Judging from the glazed over looks of my overstuffed family members staring blankly at the Cowboys-Seahawks game, I’d say Thanksgiving ’08 is wrapping up quite nicely. There was way too much food. For eleven people you really don’t need a turkey, a ham, dressing, giblet gravy, broccoli casserole, spinach salad, creamed corn, mashed potatoes, cranberry sauce, curried fruit, green beans, watergate salad, rolls, chocolate pie and pumpkin cheesecake. I’d say we out-did the pilgrims by a few side dishes, but who’s comparing?
I’m not exactly in the mood to write this evening. The dishes are piled high. I’m suffering from that what’s it called “sleepy turkey condition” and I have to get packed to head to Tybee. But something’s pulling me toward the computer to take time out and chronicle all the things in life for which I’m thankful. Okay, here goes before I crash, banging my head on the keyboard and engraving the “H” key into my nose.
1) Good health. It sounds trite and cliche, but the older I get, the more genuinely grateful I am for the fact that I’m not incontinent, suffering from some flesh-eating disease or have Tourettes (although it would be amusing from time to time).
2) My new chair-and-a-half recliner that’s made from genuine “Dream Hide.” I think dream hide is a notch below nauga-hide. It’s from Big Lots because James and I are insufferably cheap and haven’t paid full price for anything…..ever. My mom said today “You don’t get that from me and myyyyy side of the family. We’d never be caught dead in a discount store.” I’m kind of afraid to sit on, walk near or breathe in the same room as the chair because it might bruise the Dream hide, which doesn’t tolerate typical cleaning solutions, or liquids of any kind, or extreme heat, or cold, or temperature changes of any kind, or weight above 15 pounds or below 14 pounds. There’s a bunch more items on the warning label, which is as long as a Kroger receipt complete with the 76 coupons they give you. I like the way the chair looks in my living room, but my eye contact may damage the “Dream Hide” so I try not to cast my gaze in its direction.
3) All the art work my kids bring home from school. When Andrew first started pre-school, I was just as proud as he was of the scribbly Noah’s Ark colorings and construction paper concoctions he made. I’d carefully pin them to the wall in a prominent location. I’d beam “look what Andrew, my little artist protegy created!” when people would come over. Now Andrew’s in second grade and Jack’s in preschool. Everyday, and I mean everyday, especially Mondays and Wednesdays, Andrew and Jack are cranking out the masterpieces like air-bags at a Ford assembly plant. Every horizontal surface in my house is covered in artwork that consists of construction paper, popsicle sticks and googly eyes all held together by enough glue to fill in the ozone layer.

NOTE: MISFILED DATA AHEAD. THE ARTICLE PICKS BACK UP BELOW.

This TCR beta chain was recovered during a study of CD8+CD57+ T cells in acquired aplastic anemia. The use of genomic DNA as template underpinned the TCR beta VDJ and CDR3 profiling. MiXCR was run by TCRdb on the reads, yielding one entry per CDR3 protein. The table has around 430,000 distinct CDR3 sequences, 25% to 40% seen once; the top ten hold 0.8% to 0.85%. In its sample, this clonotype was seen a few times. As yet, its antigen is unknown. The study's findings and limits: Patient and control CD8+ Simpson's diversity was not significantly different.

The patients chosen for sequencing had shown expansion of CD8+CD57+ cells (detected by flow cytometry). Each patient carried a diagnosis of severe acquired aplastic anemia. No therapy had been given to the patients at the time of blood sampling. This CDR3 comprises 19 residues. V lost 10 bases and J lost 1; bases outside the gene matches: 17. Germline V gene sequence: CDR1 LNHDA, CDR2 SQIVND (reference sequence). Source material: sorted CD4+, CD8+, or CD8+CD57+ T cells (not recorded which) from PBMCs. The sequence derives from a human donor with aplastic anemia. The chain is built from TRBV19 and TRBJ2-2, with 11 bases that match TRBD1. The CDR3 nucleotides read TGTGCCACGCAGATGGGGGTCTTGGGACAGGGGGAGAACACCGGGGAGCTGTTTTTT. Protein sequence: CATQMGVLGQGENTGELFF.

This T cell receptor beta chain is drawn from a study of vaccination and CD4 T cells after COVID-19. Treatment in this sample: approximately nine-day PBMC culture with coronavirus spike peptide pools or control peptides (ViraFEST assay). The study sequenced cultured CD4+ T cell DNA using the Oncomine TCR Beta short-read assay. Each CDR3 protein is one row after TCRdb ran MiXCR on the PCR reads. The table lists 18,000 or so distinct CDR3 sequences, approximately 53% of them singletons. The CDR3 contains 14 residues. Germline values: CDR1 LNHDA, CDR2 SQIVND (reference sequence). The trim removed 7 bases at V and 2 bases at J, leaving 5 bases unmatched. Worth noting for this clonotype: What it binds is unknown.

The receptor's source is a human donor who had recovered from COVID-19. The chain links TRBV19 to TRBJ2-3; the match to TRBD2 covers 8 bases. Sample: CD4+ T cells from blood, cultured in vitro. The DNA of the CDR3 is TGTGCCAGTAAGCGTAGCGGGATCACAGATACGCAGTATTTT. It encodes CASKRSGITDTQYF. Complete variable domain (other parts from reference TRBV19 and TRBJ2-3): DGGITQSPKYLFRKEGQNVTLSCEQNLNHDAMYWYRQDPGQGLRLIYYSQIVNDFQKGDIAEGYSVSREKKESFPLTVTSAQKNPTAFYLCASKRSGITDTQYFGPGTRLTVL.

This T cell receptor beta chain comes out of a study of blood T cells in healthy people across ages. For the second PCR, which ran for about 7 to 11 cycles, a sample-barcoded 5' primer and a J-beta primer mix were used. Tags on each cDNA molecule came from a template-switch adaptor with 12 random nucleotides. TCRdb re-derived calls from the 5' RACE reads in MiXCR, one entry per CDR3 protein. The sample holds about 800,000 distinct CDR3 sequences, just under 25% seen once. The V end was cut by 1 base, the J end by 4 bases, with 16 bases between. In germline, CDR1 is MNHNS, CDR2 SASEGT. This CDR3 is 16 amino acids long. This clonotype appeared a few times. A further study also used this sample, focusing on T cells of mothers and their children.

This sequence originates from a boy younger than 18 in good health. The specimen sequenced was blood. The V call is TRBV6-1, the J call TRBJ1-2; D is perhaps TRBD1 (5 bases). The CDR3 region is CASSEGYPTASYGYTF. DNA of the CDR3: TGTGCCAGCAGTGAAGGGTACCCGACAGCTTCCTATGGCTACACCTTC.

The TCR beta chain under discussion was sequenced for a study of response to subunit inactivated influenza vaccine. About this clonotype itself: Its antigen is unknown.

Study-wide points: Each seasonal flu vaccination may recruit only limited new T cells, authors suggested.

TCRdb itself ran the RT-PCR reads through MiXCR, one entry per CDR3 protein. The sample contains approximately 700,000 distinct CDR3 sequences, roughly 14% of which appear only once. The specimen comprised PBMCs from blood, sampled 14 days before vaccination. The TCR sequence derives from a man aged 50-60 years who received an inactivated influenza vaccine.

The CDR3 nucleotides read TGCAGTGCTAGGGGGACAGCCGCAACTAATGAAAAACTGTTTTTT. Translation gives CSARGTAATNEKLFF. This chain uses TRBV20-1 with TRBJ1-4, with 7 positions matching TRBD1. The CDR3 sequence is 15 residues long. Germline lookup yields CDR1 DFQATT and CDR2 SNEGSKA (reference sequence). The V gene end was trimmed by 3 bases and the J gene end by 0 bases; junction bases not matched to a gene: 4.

4)The Pine Forest Handbell Choir, of which I’m a member, proudly shaking each wrist to the tunes of B, B-flat, C and D-sharp, somewhere way up the scale. Used to, whenever I’d see a handbell choir perform, I’d make fun of their white or black gloves, as if they were about to administer a white glove test in an Army bunker or commit a neighborhood burglery. I’d laugh at the precision of their movements and the ultra serious, concentrated expressions on their faces like graceful, mute air traffic controllers. I’ve been a member of the PFUMC HB choir for a few months now and I love it. I get a week’s worth of laughs and good times between the rings and have made some wonderful friends. Go ahead, call me a ding-a-ling, I consider it a high compliment.
5) That my husband didn’t kill me when I broke his camera. I seriously thought he would. But, instead, he went out and cut the grass, which has been dead for a month and has experienced no noticeable growth during that time. The reason my husband has a camera is because I broke the one we shared, and the one before that, and the one before that. After I discovered that beach sand and zoom lenses don’t make good bed fellows, James went out and bought his own little Samsung, 7.0 megapixel camera and dared me to touch it, not in a truth or dare sort of way, but in a “if you even come near my camera, I’ll give you a knuckle sandwich (I’m exaggerating. Don’t call DFACS).
Well, wouldn’t you know the other day, the kids were doing some adorable leaf pile acrobatics and I just had to get a photo of them. What mother wouldn’t? James wasn’t home, but his camera was. He’d never know, unless he saw the pictures. Okay, he’d know. In taking the pictures, I didn’t plan on tripping on Andrew’s scooter, losing my balance and falling camera first onto our concrete driveway. But that’s what happened. The camera made a squawking sound kind of like a mad hen…and then it died. But I didn’t thanks to James’ therapeutic grass mowing.
Okay, I’ve written. I’m done now. Maybe I’ll come back to more things I’m grateful for later, but for now, I’ll have another slice of cheesecake.